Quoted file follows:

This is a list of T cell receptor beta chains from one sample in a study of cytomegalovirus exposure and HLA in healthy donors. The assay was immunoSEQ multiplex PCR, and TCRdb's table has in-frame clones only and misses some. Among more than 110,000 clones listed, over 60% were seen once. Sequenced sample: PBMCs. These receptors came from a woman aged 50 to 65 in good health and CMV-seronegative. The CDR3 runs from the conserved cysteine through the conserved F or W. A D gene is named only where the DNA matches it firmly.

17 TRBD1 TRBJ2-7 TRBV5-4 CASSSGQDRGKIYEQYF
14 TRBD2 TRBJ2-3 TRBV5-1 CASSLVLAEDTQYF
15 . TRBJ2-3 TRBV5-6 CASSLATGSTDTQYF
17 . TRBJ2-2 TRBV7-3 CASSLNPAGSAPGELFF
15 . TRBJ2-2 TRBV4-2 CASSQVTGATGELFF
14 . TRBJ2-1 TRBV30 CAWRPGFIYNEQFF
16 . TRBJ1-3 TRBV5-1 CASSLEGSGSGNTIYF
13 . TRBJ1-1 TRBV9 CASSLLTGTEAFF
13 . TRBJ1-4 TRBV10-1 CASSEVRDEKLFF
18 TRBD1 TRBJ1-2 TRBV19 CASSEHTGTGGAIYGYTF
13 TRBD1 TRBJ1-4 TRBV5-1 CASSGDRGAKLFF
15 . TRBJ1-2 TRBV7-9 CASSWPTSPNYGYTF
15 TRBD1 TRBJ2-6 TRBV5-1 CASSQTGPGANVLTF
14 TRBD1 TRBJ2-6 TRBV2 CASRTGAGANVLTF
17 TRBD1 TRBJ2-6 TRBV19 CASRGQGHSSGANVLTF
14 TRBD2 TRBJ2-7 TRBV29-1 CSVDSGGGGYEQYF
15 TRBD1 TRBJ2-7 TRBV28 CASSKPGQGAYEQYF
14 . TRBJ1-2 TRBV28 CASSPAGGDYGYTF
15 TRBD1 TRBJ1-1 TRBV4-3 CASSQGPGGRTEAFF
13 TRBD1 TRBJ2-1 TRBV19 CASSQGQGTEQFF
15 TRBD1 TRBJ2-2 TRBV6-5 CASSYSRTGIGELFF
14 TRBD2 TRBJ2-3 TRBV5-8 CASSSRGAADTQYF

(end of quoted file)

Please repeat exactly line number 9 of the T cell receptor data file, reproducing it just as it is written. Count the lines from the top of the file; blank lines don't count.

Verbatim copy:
13 . TRBJ1-1 TRBV9 CASSLLTGTEAFF